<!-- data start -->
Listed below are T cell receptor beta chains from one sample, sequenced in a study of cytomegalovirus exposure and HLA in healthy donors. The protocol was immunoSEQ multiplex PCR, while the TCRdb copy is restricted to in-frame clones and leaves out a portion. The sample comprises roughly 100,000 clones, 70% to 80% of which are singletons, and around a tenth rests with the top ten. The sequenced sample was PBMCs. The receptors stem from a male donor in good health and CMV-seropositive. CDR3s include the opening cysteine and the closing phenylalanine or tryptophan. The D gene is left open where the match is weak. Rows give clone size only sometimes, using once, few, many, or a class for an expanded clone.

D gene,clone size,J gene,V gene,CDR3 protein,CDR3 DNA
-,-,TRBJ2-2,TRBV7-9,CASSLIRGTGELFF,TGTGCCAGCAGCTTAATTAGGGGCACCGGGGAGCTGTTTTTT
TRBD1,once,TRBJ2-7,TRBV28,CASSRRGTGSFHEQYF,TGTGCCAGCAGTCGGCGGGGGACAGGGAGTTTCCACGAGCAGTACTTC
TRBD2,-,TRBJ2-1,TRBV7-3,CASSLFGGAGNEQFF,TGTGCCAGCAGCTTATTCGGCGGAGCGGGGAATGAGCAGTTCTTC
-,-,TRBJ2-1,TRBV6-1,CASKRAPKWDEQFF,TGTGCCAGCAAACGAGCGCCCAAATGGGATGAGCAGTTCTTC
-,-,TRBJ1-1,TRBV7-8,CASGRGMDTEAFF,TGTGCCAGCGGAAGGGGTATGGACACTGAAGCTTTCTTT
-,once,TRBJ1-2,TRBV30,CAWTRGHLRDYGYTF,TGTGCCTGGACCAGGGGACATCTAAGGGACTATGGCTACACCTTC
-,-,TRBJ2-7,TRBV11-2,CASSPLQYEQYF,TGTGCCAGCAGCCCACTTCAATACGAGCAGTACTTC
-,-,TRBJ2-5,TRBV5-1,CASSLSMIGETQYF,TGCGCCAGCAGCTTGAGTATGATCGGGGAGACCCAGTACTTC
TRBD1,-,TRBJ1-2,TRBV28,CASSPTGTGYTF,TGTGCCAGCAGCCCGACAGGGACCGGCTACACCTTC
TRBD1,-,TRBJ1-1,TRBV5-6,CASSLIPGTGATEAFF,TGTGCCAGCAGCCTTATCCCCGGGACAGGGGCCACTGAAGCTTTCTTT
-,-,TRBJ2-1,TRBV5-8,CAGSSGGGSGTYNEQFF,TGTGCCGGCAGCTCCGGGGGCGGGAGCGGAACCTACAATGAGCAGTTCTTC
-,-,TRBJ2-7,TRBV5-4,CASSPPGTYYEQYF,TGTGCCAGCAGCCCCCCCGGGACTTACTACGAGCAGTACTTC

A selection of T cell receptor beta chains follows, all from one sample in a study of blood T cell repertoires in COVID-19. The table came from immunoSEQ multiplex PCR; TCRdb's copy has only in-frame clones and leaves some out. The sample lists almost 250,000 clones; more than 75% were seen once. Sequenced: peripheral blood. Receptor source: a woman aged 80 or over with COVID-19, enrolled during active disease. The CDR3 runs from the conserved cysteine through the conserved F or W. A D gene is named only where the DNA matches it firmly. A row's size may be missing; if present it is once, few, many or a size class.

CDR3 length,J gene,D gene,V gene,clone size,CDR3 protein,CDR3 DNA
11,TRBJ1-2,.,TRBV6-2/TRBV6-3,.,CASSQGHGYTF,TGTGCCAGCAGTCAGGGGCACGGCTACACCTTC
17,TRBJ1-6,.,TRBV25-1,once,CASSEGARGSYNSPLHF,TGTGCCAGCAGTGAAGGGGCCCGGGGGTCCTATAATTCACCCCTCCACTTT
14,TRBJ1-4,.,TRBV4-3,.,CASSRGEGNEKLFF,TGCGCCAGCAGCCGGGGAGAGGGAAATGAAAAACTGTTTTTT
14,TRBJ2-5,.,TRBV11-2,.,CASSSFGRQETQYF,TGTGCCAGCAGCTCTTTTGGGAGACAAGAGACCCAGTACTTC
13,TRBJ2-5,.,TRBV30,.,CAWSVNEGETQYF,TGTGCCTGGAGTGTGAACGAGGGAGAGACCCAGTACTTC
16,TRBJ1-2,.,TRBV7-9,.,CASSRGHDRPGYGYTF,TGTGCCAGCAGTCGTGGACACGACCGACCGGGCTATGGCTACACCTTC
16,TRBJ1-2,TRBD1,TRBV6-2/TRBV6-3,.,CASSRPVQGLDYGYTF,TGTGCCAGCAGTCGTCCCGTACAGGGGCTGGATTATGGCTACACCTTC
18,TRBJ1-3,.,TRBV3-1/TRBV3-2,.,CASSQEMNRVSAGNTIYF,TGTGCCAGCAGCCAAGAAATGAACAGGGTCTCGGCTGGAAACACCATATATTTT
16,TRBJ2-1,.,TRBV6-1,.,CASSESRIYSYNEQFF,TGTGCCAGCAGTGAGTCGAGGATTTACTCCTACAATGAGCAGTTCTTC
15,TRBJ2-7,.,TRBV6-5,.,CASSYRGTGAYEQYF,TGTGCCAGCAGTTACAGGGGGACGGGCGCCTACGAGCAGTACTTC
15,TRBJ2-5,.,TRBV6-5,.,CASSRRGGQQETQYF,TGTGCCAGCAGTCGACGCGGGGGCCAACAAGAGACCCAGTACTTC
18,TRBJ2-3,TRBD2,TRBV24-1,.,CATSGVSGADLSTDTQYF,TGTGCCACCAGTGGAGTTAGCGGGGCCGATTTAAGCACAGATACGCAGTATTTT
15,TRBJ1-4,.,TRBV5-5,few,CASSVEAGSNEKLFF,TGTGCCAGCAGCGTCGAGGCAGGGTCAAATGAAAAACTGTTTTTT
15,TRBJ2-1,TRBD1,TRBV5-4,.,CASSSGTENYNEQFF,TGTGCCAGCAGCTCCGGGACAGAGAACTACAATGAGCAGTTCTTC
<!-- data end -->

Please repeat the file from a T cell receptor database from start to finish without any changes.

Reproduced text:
Listed below are T cell receptor beta chains from one sample, sequenced in a study of cytomegalovirus exposure and HLA in healthy donors. The protocol was immunoSEQ multiplex PCR, while the TCRdb copy is restricted to in-frame clones and leaves out a portion. The sample comprises roughly 100,000 clones, 70% to 80% of which are singletons, and around a tenth rests with the top ten. The sequenced sample was PBMCs. The receptors stem from a male donor in good health and CMV-seropositive. CDR3s include the opening cysteine and the closing phenylalanine or tryptophan. The D gene is left open where the match is weak. Rows give clone size only sometimes, using once, few, many, or a class for an expanded clone.

D gene,clone size,J gene,V gene,CDR3 protein,CDR3 DNA
-,-,TRBJ2-2,TRBV7-9,CASSLIRGTGELFF,TGTGCCAGCAGCTTAATTAGGGGCACCGGGGAGCTGTTTTTT
TRBD1,once,TRBJ2-7,TRBV28,CASSRRGTGSFHEQYF,TGTGCCAGCAGTCGGCGGGGGACAGGGAGTTTCCACGAGCAGTACTTC
TRBD2,-,TRBJ2-1,TRBV7-3,CASSLFGGAGNEQFF,TGTGCCAGCAGCTTATTCGGCGGAGCGGGGAATGAGCAGTTCTTC
-,-,TRBJ2-1,TRBV6-1,CASKRAPKWDEQFF,TGTGCCAGCAAACGAGCGCCCAAATGGGATGAGCAGTTCTTC
-,-,TRBJ1-1,TRBV7-8,CASGRGMDTEAFF,TGTGCCAGCGGAAGGGGTATGGACACTGAAGCTTTCTTT
-,once,TRBJ1-2,TRBV30,CAWTRGHLRDYGYTF,TGTGCCTGGACCAGGGGACATCTAAGGGACTATGGCTACACCTTC
-,-,TRBJ2-7,TRBV11-2,CASSPLQYEQYF,TGTGCCAGCAGCCCACTTCAATACGAGCAGTACTTC
-,-,TRBJ2-5,TRBV5-1,CASSLSMIGETQYF,TGCGCCAGCAGCTTGAGTATGATCGGGGAGACCCAGTACTTC
TRBD1,-,TRBJ1-2,TRBV28,CASSPTGTGYTF,TGTGCCAGCAGCCCGACAGGGACCGGCTACACCTTC
TRBD1,-,TRBJ1-1,TRBV5-6,CASSLIPGTGATEAFF,TGTGCCAGCAGCCTTATCCCCGGGACAGGGGCCACTGAAGCTTTCTTT
-,-,TRBJ2-1,TRBV5-8,CAGSSGGGSGTYNEQFF,TGTGCCGGCAGCTCCGGGGGCGGGAGCGGAACCTACAATGAGCAGTTCTTC
-,-,TRBJ2-7,TRBV5-4,CASSPPGTYYEQYF,TGTGCCAGCAGCCCCCCCGGGACTTACTACGAGCAGTACTTC

A selection of T cell receptor beta chains follows, all from one sample in a study of blood T cell repertoires in COVID-19. The table came from immunoSEQ multiplex PCR; TCRdb's copy has only in-frame clones and leaves some out. The sample lists almost 250,000 clones; more than 75% were seen once. Sequenced: peripheral blood. Receptor source: a woman aged 80 or over with COVID-19, enrolled during active disease. The CDR3 runs from the conserved cysteine through the conserved F or W. A D gene is named only where the DNA matches it firmly. A row's size may be missing; if present it is once, few, many or a size class.

CDR3 length,J gene,D gene,V gene,clone size,CDR3 protein,CDR3 DNA
11,TRBJ1-2,.,TRBV6-2/TRBV6-3,.,CASSQGHGYTF,TGTGCCAGCAGTCAGGGGCACGGCTACACCTTC
17,TRBJ1-6,.,TRBV25-1,once,CASSEGARGSYNSPLHF,TGTGCCAGCAGTGAAGGGGCCCGGGGGTCCTATAATTCACCCCTCCACTTT
14,TRBJ1-4,.,TRBV4-3,.,CASSRGEGNEKLFF,TGCGCCAGCAGCCGGGGAGAGGGAAATGAAAAACTGTTTTTT
14,TRBJ2-5,.,TRBV11-2,.,CASSSFGRQETQYF,TGTGCCAGCAGCTCTTTTGGGAGACAAGAGACCCAGTACTTC
13,TRBJ2-5,.,TRBV30,.,CAWSVNEGETQYF,TGTGCCTGGAGTGTGAACGAGGGAGAGACCCAGTACTTC
16,TRBJ1-2,.,TRBV7-9,.,CASSRGHDRPGYGYTF,TGTGCCAGCAGTCGTGGACACGACCGACCGGGCTATGGCTACACCTTC
16,TRBJ1-2,TRBD1,TRBV6-2/TRBV6-3,.,CASSRPVQGLDYGYTF,TGTGCCAGCAGTCGTCCCGTACAGGGGCTGGATTATGGCTACACCTTC
18,TRBJ1-3,.,TRBV3-1/TRBV3-2,.,CASSQEMNRVSAGNTIYF,TGTGCCAGCAGCCAAGAAATGAACAGGGTCTCGGCTGGAAACACCATATATTTT
16,TRBJ2-1,.,TRBV6-1,.,CASSESRIYSYNEQFF,TGTGCCAGCAGTGAGTCGAGGATTTACTCCTACAATGAGCAGTTCTTC
15,TRBJ2-7,.,TRBV6-5,.,CASSYRGTGAYEQYF,TGTGCCAGCAGTTACAGGGGGACGGGCGCCTACGAGCAGTACTTC
15,TRBJ2-5,.,TRBV6-5,.,CASSRRGGQQETQYF,TGTGCCAGCAGTCGACGCGGGGGCCAACAAGAGACCCAGTACTTC
18,TRBJ2-3,TRBD2,TRBV24-1,.,CATSGVSGADLSTDTQYF,TGTGCCACCAGTGGAGTTAGCGGGGCCGATTTAAGCACAGATACGCAGTATTTT
15,TRBJ1-4,.,TRBV5-5,few,CASSVEAGSNEKLFF,TGTGCCAGCAGCGTCGAGGCAGGGTCAAATGAAAAACTGTTTTTT
15,TRBJ2-1,TRBD1,TRBV5-4,.,CASSSGTENYNEQFF,TGTGCCAGCAGCTCCGGGACAGAGAACTACAATGAGCAGTTCTTC